Fortnite's New Boogie Down Emote Is An Exclusive 2FA Reward


Those who keep up with Fortnite news may know that a contest to choose a dance for the Boogie Down emote started back in March, and now that the contest is over and the emote has been made, it's only available to players who choose to secure their accounts with two-factor authentication. Doing so is fairly simple, and doesn't really involve that much extra work on the player's part. As of this writing, enabling this feature and providing a secondary authentication vector, such as agreeing to receive email messages for login, is the only way to obtain the Boogie Down emote.

Opting into two-factor authentication will mean that you'll have to answer an email or confirm your login with an app every time you use a new device or haven't logged in for 30 days. Clearing your browser cookies could also trigger the feature, and it's worth noting that you will have to do a 2FA check the first time you log in after signing up. To turn the feature on, go in your ACCOUNT settings, then head to PASSWORD & SECURITY, then finally go into the TWO-FACTOR AUTHENTICATION heading. From three, you can turn it on for email or in-app authentication.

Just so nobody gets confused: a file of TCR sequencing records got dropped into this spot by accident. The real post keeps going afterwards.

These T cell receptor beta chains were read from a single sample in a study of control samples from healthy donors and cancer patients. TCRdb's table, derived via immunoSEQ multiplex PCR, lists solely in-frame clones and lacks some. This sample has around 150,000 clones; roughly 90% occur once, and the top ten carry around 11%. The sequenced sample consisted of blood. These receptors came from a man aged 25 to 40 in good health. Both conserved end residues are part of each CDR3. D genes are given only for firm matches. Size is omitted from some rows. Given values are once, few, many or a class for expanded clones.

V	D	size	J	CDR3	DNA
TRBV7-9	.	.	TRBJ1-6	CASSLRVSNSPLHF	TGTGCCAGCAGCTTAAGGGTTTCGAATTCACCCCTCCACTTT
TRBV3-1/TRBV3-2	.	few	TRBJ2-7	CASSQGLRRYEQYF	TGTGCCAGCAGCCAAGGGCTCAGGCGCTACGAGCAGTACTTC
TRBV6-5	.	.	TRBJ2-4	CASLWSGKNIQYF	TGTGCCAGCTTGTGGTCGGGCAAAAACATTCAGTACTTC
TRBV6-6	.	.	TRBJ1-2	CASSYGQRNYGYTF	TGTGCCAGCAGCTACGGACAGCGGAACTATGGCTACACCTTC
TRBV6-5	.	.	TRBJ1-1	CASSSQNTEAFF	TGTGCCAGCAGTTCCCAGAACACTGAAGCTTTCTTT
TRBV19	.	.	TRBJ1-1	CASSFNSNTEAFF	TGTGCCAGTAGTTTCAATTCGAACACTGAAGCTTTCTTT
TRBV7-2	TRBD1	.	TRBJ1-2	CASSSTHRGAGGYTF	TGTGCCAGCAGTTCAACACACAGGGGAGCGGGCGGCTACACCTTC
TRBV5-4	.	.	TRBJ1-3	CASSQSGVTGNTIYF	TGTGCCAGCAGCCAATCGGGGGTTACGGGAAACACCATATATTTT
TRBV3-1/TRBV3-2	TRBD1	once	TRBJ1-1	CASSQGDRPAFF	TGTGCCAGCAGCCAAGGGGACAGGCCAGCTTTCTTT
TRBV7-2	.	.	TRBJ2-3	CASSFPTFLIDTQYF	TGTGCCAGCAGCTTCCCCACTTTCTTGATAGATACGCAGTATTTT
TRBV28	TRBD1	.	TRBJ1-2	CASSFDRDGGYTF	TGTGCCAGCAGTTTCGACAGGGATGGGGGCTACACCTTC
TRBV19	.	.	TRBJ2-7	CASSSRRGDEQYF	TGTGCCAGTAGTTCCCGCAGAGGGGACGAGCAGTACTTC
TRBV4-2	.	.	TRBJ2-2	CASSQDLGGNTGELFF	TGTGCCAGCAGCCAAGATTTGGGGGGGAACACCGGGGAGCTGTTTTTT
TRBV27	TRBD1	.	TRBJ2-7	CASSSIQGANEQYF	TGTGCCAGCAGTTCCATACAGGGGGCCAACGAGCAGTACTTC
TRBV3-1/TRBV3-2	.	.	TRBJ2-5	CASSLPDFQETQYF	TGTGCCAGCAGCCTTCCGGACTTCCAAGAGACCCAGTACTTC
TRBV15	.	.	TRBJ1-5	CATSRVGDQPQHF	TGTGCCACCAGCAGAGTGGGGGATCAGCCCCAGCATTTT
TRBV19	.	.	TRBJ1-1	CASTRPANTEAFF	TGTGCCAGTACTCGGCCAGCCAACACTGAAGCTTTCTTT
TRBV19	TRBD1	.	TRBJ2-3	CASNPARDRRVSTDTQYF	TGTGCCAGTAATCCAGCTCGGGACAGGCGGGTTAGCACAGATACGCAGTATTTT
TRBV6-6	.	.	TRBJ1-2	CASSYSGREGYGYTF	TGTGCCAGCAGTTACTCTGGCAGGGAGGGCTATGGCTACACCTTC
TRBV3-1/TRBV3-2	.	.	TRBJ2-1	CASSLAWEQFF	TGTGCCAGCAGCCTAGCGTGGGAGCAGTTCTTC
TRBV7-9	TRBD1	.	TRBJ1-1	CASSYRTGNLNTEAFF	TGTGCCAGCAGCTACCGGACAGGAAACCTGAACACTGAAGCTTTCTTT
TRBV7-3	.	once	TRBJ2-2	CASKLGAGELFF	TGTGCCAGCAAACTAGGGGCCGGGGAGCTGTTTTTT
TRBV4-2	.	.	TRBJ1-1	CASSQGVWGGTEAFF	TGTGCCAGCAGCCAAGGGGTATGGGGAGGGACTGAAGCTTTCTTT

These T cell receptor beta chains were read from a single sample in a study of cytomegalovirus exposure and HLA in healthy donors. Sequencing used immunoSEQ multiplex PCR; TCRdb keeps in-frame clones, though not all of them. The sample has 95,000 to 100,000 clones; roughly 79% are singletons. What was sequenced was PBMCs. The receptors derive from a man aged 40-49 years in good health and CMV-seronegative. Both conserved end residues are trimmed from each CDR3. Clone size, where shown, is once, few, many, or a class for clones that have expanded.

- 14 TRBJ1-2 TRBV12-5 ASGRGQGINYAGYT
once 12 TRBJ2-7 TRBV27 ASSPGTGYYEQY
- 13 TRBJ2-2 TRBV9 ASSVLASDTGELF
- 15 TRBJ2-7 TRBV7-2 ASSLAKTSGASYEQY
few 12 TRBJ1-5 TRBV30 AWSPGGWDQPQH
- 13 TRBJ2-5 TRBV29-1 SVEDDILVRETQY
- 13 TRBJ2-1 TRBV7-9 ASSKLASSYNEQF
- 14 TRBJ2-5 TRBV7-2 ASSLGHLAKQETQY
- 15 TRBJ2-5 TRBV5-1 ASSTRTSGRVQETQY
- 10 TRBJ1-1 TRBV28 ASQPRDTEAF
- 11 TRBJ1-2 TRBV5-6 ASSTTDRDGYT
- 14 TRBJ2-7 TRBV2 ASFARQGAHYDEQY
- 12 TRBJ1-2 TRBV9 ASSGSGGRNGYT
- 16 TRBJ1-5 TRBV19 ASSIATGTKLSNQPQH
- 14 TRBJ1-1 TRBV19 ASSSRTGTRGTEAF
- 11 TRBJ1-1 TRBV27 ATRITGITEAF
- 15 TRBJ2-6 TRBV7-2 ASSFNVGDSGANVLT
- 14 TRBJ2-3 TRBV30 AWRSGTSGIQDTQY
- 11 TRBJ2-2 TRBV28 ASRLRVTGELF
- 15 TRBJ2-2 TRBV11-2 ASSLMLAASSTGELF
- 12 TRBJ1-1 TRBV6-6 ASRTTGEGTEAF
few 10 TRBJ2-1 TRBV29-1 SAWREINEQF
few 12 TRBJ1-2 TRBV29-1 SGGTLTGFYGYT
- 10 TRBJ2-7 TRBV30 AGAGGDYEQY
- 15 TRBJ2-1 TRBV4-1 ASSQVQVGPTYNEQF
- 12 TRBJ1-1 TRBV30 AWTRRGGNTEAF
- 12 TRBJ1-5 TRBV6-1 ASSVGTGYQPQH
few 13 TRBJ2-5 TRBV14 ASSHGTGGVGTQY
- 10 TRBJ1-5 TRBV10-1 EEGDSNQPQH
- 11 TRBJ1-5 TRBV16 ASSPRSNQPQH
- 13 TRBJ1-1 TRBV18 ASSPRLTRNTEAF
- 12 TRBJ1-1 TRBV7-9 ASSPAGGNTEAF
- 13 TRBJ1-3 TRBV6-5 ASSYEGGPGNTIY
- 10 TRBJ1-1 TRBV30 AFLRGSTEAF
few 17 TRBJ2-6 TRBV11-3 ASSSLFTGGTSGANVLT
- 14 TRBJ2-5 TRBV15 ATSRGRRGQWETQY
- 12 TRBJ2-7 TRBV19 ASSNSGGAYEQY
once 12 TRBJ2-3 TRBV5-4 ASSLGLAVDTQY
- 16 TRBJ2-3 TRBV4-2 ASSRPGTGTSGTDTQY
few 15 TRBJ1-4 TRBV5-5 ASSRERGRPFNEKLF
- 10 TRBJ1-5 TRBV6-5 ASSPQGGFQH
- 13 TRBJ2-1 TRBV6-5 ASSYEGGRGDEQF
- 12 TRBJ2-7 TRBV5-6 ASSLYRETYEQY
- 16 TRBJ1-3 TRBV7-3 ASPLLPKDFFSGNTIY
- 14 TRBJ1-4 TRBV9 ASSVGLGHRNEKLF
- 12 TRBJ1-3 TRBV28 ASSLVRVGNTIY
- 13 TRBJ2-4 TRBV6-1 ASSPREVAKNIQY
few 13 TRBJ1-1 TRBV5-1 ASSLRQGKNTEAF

Fortnite accounts can be popular targets for hackers, since accounts with purchases can often be resold if they're successfully penetrated. As such, enabling two-factor authentication may be a bit of a pain, but it's a smart move for anybody who invests time and money into their account and doesn't want to lose their purchases and progress. You don't necessarily have to be bad at password management or create an insecure password to get hacked; there are many different ways a hacker could get your password, and most of them don't involve getting it directly from Epic Games through a data breach. Mobile gamers could be especially vulnerable, given the wealth of exploits out there that target mobile devices and their always-connected status. This is doubly true because of Fortnite skipping the Play Store; folks who get confused and download the installer from an outside source may inadvertently grab one with a trojan of some persuasion attached, and without the stringent security requirements of the Play Store, it's possible that any sort of security oversight from Epic Games could result in players' information being stolen.


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Senior Staff Writer

Daniel has been writing for Android Headlines since 2015, and is one of the site's Senior Staff Writers. He's been living the Android life since 2010, and has been interested in technology of all sorts since childhood. His personal, educational and professional backgrounds in computer science, gaming, literature, and music leave him uniquely equipped to handle a wide range of news topics for the site. These include the likes of machine learning, Voice assistants, AI technology development news in the Android world. Contact him at [email protected]

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